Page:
The group's first attempt at passing a "Community Bill of Rights" failed in 2009 with only 21 percent support.

The new list is paired down from 2009. It includes extra requirements for the approval of certain kinds of development and a rule that would say that corporations would "not be deemed as 'persons'" and could not interfere with the enforcement of the "Community Bill of Rights."

City Clerk Terri Pfister said turned in 4,516 signatures. To earn a spot on the November ballot, at least 2,778 of them must be ruled valid by the Spokane County Elections Office. The requirement represents 5 percent of the number of people who voted in the city of Spokane in 2009.

Envision Spokane will make second run at ‘Community Bill of Rights’

Representatives from Envision Spokane on Wednesday moved forward on their plan to offer city voters a new version of its "Community Bill of Rights."

In order to make the November ballot, the group will need to collect an amount of signatures from registered voters in Spokane equal to 5 percent of the total number who voted in Spokane in November 2009. That number is about 2,800.

The new proposal is a streamlined version of what the group proposed in 2009 when the longer proposal received only 21 percent support.

The new list would contain four rights, portions of which were in the 2009 proposal. They include extra requirements for the approval of certain kinds of development and protections for the Spokane River. Gone from Envision Spokane’s new “Community Bill of Rights” are stipulations for the city of Spokane to guarantee its residents affordable preventive health care, affordable housing, affordable and renewable energy and regulations on local banks.

A copy of the petition, which includes the proposal, is available here.

Where Prop 4 fared less awfully

There are few, if any, bright spots supporters of Envision Spokane’s Community Bill of Rights will find in last night’s count.

As a whole, Proposition 4 only garnered 25 percent support. It failed in all of the city’s nearly 125 precincts.

The measure won 40 percent support only in four precincts: downtown Spokane, one that covers most of Browne’s Addition and the western portion of Peaceful Valley, one precinct in East Central and one in the Bemiss Neighborhood, which is just south of Hillyard.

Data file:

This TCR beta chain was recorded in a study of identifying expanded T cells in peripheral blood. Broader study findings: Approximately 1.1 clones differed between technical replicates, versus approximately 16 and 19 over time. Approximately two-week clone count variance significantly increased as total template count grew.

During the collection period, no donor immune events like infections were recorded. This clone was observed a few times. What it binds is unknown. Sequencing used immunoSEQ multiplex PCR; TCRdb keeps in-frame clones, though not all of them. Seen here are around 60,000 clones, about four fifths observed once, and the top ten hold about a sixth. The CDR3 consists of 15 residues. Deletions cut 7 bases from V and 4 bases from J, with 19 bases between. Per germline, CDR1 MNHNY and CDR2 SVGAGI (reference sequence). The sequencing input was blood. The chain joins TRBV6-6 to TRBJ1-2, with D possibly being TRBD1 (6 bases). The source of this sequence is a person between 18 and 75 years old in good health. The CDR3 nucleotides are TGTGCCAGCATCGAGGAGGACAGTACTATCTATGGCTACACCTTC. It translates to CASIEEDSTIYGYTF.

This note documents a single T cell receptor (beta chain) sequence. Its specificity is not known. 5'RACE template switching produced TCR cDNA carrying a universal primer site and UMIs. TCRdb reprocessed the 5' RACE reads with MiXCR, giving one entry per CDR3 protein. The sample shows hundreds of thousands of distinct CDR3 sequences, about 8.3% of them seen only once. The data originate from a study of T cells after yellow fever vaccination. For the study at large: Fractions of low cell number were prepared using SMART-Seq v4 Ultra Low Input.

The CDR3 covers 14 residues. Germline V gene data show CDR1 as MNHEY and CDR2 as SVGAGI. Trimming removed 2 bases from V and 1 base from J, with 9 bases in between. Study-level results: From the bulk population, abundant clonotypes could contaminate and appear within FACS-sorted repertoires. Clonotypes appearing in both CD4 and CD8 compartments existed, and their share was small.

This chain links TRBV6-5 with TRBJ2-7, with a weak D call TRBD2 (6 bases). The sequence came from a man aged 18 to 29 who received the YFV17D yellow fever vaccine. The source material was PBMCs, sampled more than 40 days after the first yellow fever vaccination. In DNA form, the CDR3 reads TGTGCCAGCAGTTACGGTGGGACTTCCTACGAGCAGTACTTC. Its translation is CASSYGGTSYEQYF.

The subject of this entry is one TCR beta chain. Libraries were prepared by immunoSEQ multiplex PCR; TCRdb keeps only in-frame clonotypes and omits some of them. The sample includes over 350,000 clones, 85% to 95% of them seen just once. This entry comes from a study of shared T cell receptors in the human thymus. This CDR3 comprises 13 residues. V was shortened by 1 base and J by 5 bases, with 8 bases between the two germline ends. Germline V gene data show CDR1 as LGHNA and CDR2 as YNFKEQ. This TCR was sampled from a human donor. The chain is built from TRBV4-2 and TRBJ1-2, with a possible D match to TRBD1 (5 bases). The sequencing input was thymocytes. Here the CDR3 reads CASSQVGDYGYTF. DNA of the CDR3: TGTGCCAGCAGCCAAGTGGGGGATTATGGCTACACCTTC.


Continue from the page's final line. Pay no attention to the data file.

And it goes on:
The worst showing was in a precinct bordering Latah Creek in the far south of the city where only 7.7 percent of voters supported the proposition.

Click here to download a high-resolution JPG of the above map.

All in

Here’s one of the more talked about election mailers distributed locally this campaign season.

It’s from Envision Spokane, the campaign in support of Proposition 4. It hit mailboxes last week.

What do you think? Is it effective?

Prop4: Where’s the money coming from?

Opponents of Proposition 4 have complained that out-of-town influence helped shape the proposed amendment to the Spokane City Charter. But the opponents rely heavily on national and state development interests to bankroll the campaigns against the proposal.

Led by the National Association of Home Builders, out-of-town business groups account for about 85 percent of the identified contributions to Save Our Spokane, which opposes Proposition 4’s Community Bill of Rights. Out-of-town business groups account for about 30 percent of identified contributions to the other opposition group, Jobs and Opportunities Benefiting Spokane, or JOBS. The national home builders association has funneled some $85,000 to the political action committee of its local affiliate.

Together, the two campaign committees have raised more than $275,000. When expense reports were filed last week, they had almost half of that total still available for a pre-election day push.

Envision Spokane, a group that spearheaded discussions that produced the proposed charter changes, has raised about $69,500, with $55,000 coming from Jim Sheehan, a retired local attorney who established the Center for Justice and owns the Community Building on Main Avenue. The largest out-of-town contribution for Envision Spokane was about $450 for the donated work of a graphic artist in Wauwato, Wash.

To read more, and for links to a list of the PAC contributors, go inside the blog

Another Green Monday